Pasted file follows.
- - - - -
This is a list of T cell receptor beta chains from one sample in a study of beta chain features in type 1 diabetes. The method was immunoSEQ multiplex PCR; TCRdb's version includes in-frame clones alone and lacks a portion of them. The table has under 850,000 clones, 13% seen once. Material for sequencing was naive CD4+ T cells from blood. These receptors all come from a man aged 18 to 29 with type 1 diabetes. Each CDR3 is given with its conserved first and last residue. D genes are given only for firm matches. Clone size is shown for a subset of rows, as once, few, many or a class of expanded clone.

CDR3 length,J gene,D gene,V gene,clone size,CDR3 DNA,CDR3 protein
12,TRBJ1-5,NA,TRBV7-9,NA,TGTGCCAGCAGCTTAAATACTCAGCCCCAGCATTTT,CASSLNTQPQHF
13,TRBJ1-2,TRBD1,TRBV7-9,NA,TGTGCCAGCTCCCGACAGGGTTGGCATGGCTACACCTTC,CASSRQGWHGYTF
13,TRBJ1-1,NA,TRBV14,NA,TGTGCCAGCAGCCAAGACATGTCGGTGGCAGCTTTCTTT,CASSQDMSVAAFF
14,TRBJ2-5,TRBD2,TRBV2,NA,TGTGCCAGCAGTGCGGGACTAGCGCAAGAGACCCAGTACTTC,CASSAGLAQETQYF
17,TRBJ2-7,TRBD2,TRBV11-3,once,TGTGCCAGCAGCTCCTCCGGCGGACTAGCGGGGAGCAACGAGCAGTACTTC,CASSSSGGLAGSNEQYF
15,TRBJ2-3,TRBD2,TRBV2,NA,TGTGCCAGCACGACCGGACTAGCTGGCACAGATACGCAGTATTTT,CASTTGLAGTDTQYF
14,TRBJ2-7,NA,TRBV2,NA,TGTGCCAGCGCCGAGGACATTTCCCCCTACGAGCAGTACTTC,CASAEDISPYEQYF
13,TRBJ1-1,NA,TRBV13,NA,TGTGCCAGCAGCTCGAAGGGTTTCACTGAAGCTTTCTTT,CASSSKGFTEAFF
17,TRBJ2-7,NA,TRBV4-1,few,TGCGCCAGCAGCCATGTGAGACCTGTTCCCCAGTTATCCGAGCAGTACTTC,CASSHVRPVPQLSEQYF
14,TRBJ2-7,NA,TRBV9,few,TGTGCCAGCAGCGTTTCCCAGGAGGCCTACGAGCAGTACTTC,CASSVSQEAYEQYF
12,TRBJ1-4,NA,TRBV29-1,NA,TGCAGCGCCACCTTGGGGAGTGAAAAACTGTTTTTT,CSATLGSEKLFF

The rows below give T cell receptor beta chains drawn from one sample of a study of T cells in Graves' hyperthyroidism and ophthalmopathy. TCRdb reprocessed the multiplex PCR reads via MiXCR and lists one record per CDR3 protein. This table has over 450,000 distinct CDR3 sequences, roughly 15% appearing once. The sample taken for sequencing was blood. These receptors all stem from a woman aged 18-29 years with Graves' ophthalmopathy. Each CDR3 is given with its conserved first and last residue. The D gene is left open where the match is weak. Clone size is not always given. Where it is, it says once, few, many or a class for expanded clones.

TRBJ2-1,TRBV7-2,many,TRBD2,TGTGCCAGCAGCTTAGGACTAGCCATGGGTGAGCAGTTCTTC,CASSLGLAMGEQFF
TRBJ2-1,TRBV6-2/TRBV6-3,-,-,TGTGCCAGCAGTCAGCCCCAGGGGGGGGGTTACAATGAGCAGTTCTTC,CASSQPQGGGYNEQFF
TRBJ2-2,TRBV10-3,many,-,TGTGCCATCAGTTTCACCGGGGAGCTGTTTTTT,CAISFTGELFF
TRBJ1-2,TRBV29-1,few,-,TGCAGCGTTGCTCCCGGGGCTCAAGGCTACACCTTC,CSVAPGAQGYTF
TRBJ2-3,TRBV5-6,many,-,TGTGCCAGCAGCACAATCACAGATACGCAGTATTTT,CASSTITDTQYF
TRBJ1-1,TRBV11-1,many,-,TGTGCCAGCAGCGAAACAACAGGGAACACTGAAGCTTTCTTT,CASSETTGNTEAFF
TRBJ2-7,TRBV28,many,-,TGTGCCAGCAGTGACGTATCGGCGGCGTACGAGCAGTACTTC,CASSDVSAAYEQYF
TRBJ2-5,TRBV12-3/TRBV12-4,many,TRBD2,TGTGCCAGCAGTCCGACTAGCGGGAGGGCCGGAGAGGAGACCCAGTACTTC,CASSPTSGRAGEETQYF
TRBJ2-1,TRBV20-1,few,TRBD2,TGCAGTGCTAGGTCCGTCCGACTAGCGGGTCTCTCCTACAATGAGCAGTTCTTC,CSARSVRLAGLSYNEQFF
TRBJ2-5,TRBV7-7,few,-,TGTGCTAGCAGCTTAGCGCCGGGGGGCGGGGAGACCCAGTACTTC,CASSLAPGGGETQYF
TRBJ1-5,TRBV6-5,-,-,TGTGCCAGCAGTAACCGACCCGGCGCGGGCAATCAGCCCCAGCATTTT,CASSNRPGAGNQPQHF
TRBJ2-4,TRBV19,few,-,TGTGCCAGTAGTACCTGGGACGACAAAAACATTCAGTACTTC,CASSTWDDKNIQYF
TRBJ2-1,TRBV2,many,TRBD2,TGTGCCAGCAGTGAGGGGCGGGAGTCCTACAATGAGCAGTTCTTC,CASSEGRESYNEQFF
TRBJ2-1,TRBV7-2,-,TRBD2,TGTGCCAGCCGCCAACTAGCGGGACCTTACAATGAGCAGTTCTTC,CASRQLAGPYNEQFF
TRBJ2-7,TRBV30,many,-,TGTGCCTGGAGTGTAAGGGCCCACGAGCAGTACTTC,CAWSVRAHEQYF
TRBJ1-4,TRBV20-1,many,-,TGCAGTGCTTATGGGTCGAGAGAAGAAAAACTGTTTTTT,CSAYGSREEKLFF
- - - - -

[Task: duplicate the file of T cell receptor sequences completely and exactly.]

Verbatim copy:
This is a list of T cell receptor beta chains from one sample in a study of beta chain features in type 1 diabetes. The method was immunoSEQ multiplex PCR; TCRdb's version includes in-frame clones alone and lacks a portion of them. The table has under 850,000 clones, 13% seen once. Material for sequencing was naive CD4+ T cells from blood. These receptors all come from a man aged 18 to 29 with type 1 diabetes. Each CDR3 is given with its conserved first and last residue. D genes are given only for firm matches. Clone size is shown for a subset of rows, as once, few, many or a class of expanded clone.

CDR3 length,J gene,D gene,V gene,clone size,CDR3 DNA,CDR3 protein
12,TRBJ1-5,NA,TRBV7-9,NA,TGTGCCAGCAGCTTAAATACTCAGCCCCAGCATTTT,CASSLNTQPQHF
13,TRBJ1-2,TRBD1,TRBV7-9,NA,TGTGCCAGCTCCCGACAGGGTTGGCATGGCTACACCTTC,CASSRQGWHGYTF
13,TRBJ1-1,NA,TRBV14,NA,TGTGCCAGCAGCCAAGACATGTCGGTGGCAGCTTTCTTT,CASSQDMSVAAFF
14,TRBJ2-5,TRBD2,TRBV2,NA,TGTGCCAGCAGTGCGGGACTAGCGCAAGAGACCCAGTACTTC,CASSAGLAQETQYF
17,TRBJ2-7,TRBD2,TRBV11-3,once,TGTGCCAGCAGCTCCTCCGGCGGACTAGCGGGGAGCAACGAGCAGTACTTC,CASSSSGGLAGSNEQYF
15,TRBJ2-3,TRBD2,TRBV2,NA,TGTGCCAGCACGACCGGACTAGCTGGCACAGATACGCAGTATTTT,CASTTGLAGTDTQYF
14,TRBJ2-7,NA,TRBV2,NA,TGTGCCAGCGCCGAGGACATTTCCCCCTACGAGCAGTACTTC,CASAEDISPYEQYF
13,TRBJ1-1,NA,TRBV13,NA,TGTGCCAGCAGCTCGAAGGGTTTCACTGAAGCTTTCTTT,CASSSKGFTEAFF
17,TRBJ2-7,NA,TRBV4-1,few,TGCGCCAGCAGCCATGTGAGACCTGTTCCCCAGTTATCCGAGCAGTACTTC,CASSHVRPVPQLSEQYF
14,TRBJ2-7,NA,TRBV9,few,TGTGCCAGCAGCGTTTCCCAGGAGGCCTACGAGCAGTACTTC,CASSVSQEAYEQYF
12,TRBJ1-4,NA,TRBV29-1,NA,TGCAGCGCCACCTTGGGGAGTGAAAAACTGTTTTTT,CSATLGSEKLFF

The rows below give T cell receptor beta chains drawn from one sample of a study of T cells in Graves' hyperthyroidism and ophthalmopathy. TCRdb reprocessed the multiplex PCR reads via MiXCR and lists one record per CDR3 protein. This table has over 450,000 distinct CDR3 sequences, roughly 15% appearing once. The sample taken for sequencing was blood. These receptors all stem from a woman aged 18-29 years with Graves' ophthalmopathy. Each CDR3 is given with its conserved first and last residue. The D gene is left open where the match is weak. Clone size is not always given. Where it is, it says once, few, many or a class for expanded clones.

TRBJ2-1,TRBV7-2,many,TRBD2,TGTGCCAGCAGCTTAGGACTAGCCATGGGTGAGCAGTTCTTC,CASSLGLAMGEQFF
TRBJ2-1,TRBV6-2/TRBV6-3,-,-,TGTGCCAGCAGTCAGCCCCAGGGGGGGGGTTACAATGAGCAGTTCTTC,CASSQPQGGGYNEQFF
TRBJ2-2,TRBV10-3,many,-,TGTGCCATCAGTTTCACCGGGGAGCTGTTTTTT,CAISFTGELFF
TRBJ1-2,TRBV29-1,few,-,TGCAGCGTTGCTCCCGGGGCTCAAGGCTACACCTTC,CSVAPGAQGYTF
TRBJ2-3,TRBV5-6,many,-,TGTGCCAGCAGCACAATCACAGATACGCAGTATTTT,CASSTITDTQYF
TRBJ1-1,TRBV11-1,many,-,TGTGCCAGCAGCGAAACAACAGGGAACACTGAAGCTTTCTTT,CASSETTGNTEAFF
TRBJ2-7,TRBV28,many,-,TGTGCCAGCAGTGACGTATCGGCGGCGTACGAGCAGTACTTC,CASSDVSAAYEQYF
TRBJ2-5,TRBV12-3/TRBV12-4,many,TRBD2,TGTGCCAGCAGTCCGACTAGCGGGAGGGCCGGAGAGGAGACCCAGTACTTC,CASSPTSGRAGEETQYF
TRBJ2-1,TRBV20-1,few,TRBD2,TGCAGTGCTAGGTCCGTCCGACTAGCGGGTCTCTCCTACAATGAGCAGTTCTTC,CSARSVRLAGLSYNEQFF
TRBJ2-5,TRBV7-7,few,-,TGTGCTAGCAGCTTAGCGCCGGGGGGCGGGGAGACCCAGTACTTC,CASSLAPGGGETQYF
TRBJ1-5,TRBV6-5,-,-,TGTGCCAGCAGTAACCGACCCGGCGCGGGCAATCAGCCCCAGCATTTT,CASSNRPGAGNQPQHF
TRBJ2-4,TRBV19,few,-,TGTGCCAGTAGTACCTGGGACGACAAAAACATTCAGTACTTC,CASSTWDDKNIQYF
TRBJ2-1,TRBV2,many,TRBD2,TGTGCCAGCAGTGAGGGGCGGGAGTCCTACAATGAGCAGTTCTTC,CASSEGRESYNEQFF
TRBJ2-1,TRBV7-2,-,TRBD2,TGTGCCAGCCGCCAACTAGCGGGACCTTACAATGAGCAGTTCTTC,CASRQLAGPYNEQFF
TRBJ2-7,TRBV30,many,-,TGTGCCTGGAGTGTAAGGGCCCACGAGCAGTACTTC,CAWSVRAHEQYF
TRBJ1-4,TRBV20-1,many,-,TGCAGTGCTTATGGGTCGAGAGAAGAAAAACTGTTTTTT,CSAYGSREEKLFF